Graphic design

The People’s Graphic Design Archive: documenting materials that would otherwise disappear

The People’s Graphic Design Archive is now online and available to everyone, with over 5,000 contributions from over 10,000 users worldwide. It features everything from finished design projects and processes to photographs, correspondence, oral histories and interviews, published and unpublished articles, and links to other archives.

But this is only the beginning. The platform hopes to grow significantly over the next 12 months, creating a vast source of inspiration for the design industry and documenting everything that has been produced. “The project stems the tide of incredible historical material heading to the dumpster, with no place to go, and lets everyone decide what should be part of our history,” Louise told Creative Boom.

The idea for the archive came about when Louise discovered such materials while researching her acclaimed book, Earthquakes, Mudslides, Fires & Riots: California and Graphic Design, 1936–1986. She realized that there was virtually nothing online that preserved the history of graphic design and so decided to provide a virtual repository that anyone could submit and store cultural treasures – from n anywhere in the world – that would otherwise be lost forever.

But it took time to find the right approach. First tested and modeled with Sandhaus students at the California Institute of the Arts (CalArts), the breakthrough came in 2020. Advised by those behind another crowdsourced virtual collection, Fonts in Use , Louise and her team then launched a living prototype in Notion – an off-the-shelf wiki software.

After receiving generous financial support from Lynda Weinman and Bruce Heavin (founders of Lynda.com), the Graham Foundation for Advanced Studies in the Fine Arts, and CalArts, they were able to hire developer Rob Meek and visual designer Abby Chen. to carry out the project. With the first site now retired, the new custom platform allows users to quickly and easily add items and offers many ways to view, search and navigate.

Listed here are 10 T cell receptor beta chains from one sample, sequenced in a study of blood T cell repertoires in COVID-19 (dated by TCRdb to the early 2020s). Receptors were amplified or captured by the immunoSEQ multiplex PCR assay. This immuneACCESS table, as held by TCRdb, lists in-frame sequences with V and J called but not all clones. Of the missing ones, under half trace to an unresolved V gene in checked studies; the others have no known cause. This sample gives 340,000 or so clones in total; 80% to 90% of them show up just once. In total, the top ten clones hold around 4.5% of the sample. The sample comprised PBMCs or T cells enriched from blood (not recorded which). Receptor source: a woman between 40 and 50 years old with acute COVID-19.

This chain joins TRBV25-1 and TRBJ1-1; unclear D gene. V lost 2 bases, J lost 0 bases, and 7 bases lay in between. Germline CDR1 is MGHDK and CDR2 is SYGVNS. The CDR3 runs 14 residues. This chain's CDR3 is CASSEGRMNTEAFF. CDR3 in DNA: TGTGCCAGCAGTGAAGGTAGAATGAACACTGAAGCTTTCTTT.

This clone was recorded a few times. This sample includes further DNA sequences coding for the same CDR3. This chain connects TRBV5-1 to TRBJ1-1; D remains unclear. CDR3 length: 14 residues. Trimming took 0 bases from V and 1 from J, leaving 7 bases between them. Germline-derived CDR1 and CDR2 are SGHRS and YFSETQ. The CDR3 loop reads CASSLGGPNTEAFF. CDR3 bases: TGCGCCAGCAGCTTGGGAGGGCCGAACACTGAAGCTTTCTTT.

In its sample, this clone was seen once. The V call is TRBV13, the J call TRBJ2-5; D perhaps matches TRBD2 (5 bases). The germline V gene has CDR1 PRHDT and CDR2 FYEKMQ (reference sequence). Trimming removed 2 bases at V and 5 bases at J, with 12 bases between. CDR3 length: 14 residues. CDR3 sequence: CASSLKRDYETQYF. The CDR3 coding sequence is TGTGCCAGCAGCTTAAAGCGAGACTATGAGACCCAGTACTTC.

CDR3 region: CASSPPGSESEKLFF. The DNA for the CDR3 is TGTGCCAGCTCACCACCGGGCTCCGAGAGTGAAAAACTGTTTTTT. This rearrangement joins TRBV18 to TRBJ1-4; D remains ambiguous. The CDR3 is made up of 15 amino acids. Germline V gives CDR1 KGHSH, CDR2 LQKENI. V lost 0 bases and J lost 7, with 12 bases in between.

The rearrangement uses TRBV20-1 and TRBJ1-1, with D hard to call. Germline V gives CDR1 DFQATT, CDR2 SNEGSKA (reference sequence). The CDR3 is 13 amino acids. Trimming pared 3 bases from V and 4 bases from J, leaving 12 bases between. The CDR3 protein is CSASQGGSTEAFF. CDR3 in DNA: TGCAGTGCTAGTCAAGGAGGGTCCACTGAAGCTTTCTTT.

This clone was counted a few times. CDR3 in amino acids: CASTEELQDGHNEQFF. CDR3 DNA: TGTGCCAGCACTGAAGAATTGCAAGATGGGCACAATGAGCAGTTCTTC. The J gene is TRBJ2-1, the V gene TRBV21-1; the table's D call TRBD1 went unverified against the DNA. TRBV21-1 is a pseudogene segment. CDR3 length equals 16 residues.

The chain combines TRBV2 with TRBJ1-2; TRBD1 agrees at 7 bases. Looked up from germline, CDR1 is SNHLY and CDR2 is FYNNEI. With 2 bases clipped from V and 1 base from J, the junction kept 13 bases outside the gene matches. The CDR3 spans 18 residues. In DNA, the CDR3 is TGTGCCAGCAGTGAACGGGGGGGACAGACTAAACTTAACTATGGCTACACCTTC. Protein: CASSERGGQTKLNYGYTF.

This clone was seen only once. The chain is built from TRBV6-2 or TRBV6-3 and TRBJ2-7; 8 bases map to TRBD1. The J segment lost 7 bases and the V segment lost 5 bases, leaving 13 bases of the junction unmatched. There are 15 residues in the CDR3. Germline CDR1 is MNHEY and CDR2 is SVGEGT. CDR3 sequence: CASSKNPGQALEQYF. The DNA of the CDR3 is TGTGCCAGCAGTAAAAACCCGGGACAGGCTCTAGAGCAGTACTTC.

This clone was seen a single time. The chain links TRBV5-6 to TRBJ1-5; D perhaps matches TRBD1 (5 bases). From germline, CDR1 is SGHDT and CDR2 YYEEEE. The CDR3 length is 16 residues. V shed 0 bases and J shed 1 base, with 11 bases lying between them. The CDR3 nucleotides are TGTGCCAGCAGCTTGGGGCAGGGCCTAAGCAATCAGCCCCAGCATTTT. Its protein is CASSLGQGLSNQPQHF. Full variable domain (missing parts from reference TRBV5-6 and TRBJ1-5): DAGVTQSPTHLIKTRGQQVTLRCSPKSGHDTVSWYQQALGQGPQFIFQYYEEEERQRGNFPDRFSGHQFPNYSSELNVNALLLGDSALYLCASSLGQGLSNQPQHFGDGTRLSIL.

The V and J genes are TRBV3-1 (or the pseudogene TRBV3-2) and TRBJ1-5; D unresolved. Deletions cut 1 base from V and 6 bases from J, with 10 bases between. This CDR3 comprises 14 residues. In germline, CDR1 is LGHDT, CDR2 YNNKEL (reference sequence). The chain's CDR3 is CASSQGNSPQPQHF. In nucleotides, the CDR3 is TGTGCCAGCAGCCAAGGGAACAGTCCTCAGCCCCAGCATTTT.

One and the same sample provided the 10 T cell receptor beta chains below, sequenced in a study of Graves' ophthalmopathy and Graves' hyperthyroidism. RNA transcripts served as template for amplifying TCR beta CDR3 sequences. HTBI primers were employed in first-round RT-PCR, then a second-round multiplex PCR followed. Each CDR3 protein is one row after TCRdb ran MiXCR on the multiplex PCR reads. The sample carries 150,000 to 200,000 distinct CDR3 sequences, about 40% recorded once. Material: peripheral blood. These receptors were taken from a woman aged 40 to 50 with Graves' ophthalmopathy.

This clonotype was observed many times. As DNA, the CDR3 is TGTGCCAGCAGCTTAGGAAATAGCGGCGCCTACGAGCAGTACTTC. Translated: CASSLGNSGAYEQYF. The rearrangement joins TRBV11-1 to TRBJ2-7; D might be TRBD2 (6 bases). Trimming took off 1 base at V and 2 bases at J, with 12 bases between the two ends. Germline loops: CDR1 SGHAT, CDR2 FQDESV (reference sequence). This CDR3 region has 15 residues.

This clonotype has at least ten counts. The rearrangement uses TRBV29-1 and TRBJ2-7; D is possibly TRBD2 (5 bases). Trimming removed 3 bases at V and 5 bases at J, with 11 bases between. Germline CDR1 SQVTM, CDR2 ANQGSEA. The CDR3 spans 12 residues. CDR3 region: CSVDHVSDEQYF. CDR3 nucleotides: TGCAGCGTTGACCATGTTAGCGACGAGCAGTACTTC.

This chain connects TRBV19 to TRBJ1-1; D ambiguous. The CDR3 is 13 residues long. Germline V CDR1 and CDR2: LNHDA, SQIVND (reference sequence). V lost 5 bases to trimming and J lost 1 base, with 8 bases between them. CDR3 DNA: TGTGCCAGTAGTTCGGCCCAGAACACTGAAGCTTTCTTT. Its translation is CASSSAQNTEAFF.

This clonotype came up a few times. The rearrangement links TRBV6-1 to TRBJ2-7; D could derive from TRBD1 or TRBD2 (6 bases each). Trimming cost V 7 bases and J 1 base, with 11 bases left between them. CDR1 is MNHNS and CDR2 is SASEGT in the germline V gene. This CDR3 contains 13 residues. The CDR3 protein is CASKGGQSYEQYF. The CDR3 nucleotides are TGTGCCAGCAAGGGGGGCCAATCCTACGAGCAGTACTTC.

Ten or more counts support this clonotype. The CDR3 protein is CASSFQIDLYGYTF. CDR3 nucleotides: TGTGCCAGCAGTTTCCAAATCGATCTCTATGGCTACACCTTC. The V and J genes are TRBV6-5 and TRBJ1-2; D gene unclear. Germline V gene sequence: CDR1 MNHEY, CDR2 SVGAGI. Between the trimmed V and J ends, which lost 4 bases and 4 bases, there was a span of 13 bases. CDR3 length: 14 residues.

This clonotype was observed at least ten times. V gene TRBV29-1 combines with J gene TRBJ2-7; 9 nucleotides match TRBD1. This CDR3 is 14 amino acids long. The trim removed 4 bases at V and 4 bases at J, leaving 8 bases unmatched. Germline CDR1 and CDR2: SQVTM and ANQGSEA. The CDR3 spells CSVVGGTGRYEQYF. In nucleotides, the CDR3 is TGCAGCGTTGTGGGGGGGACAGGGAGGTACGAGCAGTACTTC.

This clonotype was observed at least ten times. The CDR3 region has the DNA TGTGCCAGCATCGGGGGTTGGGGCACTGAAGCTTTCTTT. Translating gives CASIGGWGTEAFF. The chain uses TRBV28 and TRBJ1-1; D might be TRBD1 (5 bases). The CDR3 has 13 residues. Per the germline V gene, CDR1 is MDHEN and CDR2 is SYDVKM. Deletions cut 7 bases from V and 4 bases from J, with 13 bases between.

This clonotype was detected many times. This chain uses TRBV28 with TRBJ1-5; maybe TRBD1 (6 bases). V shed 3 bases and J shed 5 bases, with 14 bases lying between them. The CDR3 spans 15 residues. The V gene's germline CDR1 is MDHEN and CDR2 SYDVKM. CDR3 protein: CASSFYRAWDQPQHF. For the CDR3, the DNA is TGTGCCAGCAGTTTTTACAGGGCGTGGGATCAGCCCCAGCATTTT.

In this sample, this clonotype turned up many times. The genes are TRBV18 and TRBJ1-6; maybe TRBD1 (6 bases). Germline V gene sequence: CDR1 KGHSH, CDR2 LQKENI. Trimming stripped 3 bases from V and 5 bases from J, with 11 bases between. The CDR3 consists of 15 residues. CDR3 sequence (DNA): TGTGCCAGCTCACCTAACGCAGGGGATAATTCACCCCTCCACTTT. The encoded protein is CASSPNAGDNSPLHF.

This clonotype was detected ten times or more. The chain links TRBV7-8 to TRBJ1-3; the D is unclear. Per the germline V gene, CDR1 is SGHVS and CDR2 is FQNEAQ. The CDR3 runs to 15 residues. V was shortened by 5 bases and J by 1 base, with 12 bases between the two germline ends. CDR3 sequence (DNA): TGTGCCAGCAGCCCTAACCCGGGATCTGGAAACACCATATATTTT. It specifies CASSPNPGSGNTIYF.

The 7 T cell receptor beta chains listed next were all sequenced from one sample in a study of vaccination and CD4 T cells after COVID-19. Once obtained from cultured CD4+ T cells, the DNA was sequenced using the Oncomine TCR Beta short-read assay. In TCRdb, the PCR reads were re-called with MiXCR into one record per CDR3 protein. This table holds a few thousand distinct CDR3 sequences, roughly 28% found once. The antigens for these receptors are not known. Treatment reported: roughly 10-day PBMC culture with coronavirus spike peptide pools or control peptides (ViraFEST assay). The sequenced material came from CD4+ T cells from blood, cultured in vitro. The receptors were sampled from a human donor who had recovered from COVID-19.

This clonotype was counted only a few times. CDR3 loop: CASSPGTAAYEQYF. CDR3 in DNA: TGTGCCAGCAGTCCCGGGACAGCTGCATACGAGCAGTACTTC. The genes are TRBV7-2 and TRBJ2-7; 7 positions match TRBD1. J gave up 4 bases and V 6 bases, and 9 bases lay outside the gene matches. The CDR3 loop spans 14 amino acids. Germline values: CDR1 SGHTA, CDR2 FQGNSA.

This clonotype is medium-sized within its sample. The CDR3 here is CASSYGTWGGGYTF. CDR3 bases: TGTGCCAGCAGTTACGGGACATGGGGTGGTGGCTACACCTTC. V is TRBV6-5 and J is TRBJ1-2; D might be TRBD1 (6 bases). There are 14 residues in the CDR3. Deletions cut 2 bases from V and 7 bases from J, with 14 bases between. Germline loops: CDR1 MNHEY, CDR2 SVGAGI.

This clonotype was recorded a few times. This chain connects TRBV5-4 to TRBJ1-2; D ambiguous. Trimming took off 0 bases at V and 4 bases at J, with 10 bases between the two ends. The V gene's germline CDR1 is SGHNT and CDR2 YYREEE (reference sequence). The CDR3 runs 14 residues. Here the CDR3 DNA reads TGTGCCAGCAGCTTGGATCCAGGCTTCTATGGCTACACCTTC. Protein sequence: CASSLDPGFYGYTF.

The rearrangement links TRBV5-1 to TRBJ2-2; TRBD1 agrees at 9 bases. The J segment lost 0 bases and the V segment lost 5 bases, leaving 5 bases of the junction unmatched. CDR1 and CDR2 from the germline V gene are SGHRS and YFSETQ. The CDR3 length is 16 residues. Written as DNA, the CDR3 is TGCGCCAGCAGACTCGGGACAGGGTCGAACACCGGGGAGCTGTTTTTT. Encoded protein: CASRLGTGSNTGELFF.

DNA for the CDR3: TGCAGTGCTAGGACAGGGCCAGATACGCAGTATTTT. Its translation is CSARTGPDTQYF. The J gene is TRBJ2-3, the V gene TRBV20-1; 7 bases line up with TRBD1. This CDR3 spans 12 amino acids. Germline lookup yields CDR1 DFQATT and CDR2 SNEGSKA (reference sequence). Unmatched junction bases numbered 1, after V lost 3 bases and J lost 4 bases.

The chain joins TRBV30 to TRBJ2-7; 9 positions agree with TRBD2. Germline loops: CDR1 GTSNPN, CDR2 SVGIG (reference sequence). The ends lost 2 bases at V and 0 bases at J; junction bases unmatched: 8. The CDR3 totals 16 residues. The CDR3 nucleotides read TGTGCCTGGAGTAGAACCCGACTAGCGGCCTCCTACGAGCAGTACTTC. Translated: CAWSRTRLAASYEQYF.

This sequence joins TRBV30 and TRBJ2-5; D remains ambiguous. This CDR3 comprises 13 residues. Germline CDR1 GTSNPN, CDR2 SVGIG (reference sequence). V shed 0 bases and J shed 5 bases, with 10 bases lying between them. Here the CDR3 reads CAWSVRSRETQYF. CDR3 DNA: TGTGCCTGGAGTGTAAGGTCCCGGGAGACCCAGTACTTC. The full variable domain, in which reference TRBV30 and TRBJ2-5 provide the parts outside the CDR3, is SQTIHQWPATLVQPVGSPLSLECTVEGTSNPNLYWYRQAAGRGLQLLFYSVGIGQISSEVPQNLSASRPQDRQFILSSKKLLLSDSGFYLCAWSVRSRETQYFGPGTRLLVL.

We spoke with Louise and her co-directors of the archives, including Brockett Horne, Morgan Searcy and Briar Levit, to find out how everything is going.

What did you personally learn from creating this archive?

Louisa: I learned to let go of my perfectionism. This lesson became the motto of The People’s Graphic Design Archive: “Preservation, not perfection”. I had to learn that the site would not be perfect and that the material from the Archives would not be perfectly preserved. Finally, I had to learn that it would be a messy process.

Brockett: I am convinced that collaboration is the way to go. Messy, inefficient, compromising and surprising, but I did my best with this inspiring team of thinkers. The project is a testament to things that I could never do or envision on my own, but materialize through collaboration.



The PGDA home page

What do you hope people will get from this resource?

Brockett: We hope this will lead to a new scholarship. We already have new definitions of what a scholar looks like and can be – a wide range of people who gain expertise by collecting, creating, writing, speaking and sharing. We are interested in new forms of scholarship such as abridged writing, digital preservation, presentations or even social media campaigns that elevate new voices.

Morgan: I hope that as the Archive continues to grow and broaden the definition of the field, more people will be invited into the design industry.

Louisa: When I think of the history of graphic design, it’s often the story of these works that have innovated. But what did it break? I hope people will see better in what context the evolution of graphic design took place. But what is considered scalable also depends on what is valued and who is valued.

See more information about a coin on the PGDA



See more information about a coin on the PGDA

Have you seen emerging models that have stood out? Different trends? Periods?

Louisa: In many ways, we’re just getting started, so we don’t have a clear idea yet.

Brockett: Through digital and participatory archives, we can collect quickly and quickly, creating a range of items that meet the needs of our time. Unlike physical archives that require more complicated acquisition and fundraising plans, the PGDA can add important material through a simple upload process. We can also observe the relationships between social media and the collection – what people like, download and interact with.

Morgan: This is a great question for our site moderator, Briar Levit, as she sees all the new stuff added to the archive. We designed the archive homepage to randomly refresh a few times a day to give the impression of a non-hierarchical platform. I hope (especially at first) that the PGDA will continue to collect a random assortment of design elements to help diversify and create a more inclusive and holistic collection of design history.